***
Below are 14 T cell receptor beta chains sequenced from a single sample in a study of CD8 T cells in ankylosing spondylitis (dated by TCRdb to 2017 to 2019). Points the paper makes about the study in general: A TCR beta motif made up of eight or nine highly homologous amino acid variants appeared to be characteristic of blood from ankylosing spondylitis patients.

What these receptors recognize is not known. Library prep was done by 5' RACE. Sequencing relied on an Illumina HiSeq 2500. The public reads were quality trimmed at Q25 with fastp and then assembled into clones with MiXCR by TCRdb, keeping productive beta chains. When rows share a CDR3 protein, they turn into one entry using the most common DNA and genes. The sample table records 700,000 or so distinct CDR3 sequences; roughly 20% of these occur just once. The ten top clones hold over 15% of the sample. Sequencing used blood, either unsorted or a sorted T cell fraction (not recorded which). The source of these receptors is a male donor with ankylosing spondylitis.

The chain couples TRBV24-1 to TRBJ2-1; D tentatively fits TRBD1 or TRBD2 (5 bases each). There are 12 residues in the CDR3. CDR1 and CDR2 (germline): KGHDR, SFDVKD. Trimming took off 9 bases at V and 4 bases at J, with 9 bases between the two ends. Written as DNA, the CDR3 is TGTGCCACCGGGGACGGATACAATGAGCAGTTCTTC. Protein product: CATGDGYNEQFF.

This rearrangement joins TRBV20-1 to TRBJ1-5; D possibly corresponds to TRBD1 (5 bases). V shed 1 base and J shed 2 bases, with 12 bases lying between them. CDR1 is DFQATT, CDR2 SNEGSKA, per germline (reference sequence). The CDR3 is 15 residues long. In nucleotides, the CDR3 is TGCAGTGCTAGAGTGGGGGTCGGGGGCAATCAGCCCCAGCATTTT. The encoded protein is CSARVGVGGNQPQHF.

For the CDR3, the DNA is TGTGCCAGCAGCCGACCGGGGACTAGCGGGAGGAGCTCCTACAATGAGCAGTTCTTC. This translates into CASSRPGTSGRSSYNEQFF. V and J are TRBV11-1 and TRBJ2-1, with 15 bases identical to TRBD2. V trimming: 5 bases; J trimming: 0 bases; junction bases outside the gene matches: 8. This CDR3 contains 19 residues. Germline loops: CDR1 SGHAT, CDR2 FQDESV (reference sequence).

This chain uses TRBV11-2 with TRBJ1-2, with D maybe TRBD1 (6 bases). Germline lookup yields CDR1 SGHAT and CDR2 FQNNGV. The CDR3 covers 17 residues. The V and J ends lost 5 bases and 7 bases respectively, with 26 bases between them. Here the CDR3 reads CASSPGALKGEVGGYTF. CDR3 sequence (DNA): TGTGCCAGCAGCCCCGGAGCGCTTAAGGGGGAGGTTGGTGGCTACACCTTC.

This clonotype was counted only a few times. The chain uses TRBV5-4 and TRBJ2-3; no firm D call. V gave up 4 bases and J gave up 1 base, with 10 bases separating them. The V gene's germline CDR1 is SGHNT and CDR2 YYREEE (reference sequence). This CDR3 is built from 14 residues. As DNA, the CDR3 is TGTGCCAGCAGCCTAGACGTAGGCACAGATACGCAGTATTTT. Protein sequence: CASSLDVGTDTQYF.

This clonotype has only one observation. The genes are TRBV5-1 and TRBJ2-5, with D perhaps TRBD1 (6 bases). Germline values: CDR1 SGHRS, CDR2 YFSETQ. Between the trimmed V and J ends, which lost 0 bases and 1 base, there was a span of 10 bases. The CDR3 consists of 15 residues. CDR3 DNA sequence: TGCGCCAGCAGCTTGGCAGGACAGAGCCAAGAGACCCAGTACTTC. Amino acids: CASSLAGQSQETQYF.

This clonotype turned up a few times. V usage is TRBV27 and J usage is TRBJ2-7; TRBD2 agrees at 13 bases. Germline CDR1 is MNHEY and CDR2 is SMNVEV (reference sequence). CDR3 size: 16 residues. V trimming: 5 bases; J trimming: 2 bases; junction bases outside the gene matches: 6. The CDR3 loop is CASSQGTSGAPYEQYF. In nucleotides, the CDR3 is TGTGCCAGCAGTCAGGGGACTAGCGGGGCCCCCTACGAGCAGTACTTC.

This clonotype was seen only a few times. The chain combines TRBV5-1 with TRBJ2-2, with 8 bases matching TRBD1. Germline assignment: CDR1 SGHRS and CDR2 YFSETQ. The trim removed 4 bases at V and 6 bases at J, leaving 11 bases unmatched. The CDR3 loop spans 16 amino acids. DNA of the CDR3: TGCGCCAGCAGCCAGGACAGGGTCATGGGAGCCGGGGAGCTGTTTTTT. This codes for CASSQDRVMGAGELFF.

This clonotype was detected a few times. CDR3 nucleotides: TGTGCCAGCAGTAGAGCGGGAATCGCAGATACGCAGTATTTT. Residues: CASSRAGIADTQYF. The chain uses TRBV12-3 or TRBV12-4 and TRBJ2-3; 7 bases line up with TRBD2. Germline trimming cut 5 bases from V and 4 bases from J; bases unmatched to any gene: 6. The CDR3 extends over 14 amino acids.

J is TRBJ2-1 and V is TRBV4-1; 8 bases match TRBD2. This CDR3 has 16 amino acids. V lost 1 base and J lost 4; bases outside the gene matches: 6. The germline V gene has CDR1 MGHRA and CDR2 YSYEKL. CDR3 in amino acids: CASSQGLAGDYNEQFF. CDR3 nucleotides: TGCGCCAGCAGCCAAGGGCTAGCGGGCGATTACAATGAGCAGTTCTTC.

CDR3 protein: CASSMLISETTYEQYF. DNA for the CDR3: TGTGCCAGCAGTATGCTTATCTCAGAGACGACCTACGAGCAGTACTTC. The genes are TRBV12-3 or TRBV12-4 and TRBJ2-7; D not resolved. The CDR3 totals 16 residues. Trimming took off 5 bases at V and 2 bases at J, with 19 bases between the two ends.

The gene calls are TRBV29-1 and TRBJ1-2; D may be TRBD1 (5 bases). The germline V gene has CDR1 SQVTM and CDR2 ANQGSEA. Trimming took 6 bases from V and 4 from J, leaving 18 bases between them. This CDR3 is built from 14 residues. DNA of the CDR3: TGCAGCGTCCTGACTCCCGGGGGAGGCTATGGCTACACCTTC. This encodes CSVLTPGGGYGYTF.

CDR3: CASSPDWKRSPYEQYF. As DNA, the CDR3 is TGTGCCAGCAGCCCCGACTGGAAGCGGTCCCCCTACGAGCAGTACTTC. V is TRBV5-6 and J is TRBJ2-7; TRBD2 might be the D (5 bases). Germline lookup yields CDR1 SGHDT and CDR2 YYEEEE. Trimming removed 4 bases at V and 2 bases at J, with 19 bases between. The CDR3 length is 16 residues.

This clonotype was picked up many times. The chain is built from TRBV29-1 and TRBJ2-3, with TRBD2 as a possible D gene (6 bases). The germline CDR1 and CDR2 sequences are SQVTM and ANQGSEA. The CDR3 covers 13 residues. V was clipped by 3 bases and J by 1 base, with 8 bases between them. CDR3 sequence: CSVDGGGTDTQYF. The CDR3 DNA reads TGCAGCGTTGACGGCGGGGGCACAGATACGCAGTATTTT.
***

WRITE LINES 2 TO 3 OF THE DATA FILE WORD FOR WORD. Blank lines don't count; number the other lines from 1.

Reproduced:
What these receptors recognize is not known. Library prep was done by 5' RACE. Sequencing relied on an Illumina HiSeq 2500. The public reads were quality trimmed at Q25 with fastp and then assembled into clones with MiXCR by TCRdb, keeping productive beta chains. When rows share a CDR3 protein, they turn into one entry using the most common DNA and genes. The sample table records 700,000 or so distinct CDR3 sequences; roughly 20% of these occur just once. The ten top clones hold over 15% of the sample. Sequencing used blood, either unsorted or a sorted T cell fraction (not recorded which). The source of these receptors is a male donor with ankylosing spondylitis.

The chain couples TRBV24-1 to TRBJ2-1; D tentatively fits TRBD1 or TRBD2 (5 bases each). There are 12 residues in the CDR3. CDR1 and CDR2 (germline): KGHDR, SFDVKD. Trimming took off 9 bases at V and 4 bases at J, with 9 bases between the two ends. Written as DNA, the CDR3 is TGTGCCACCGGGGACGGATACAATGAGCAGTTCTTC. Protein product: CATGDGYNEQFF.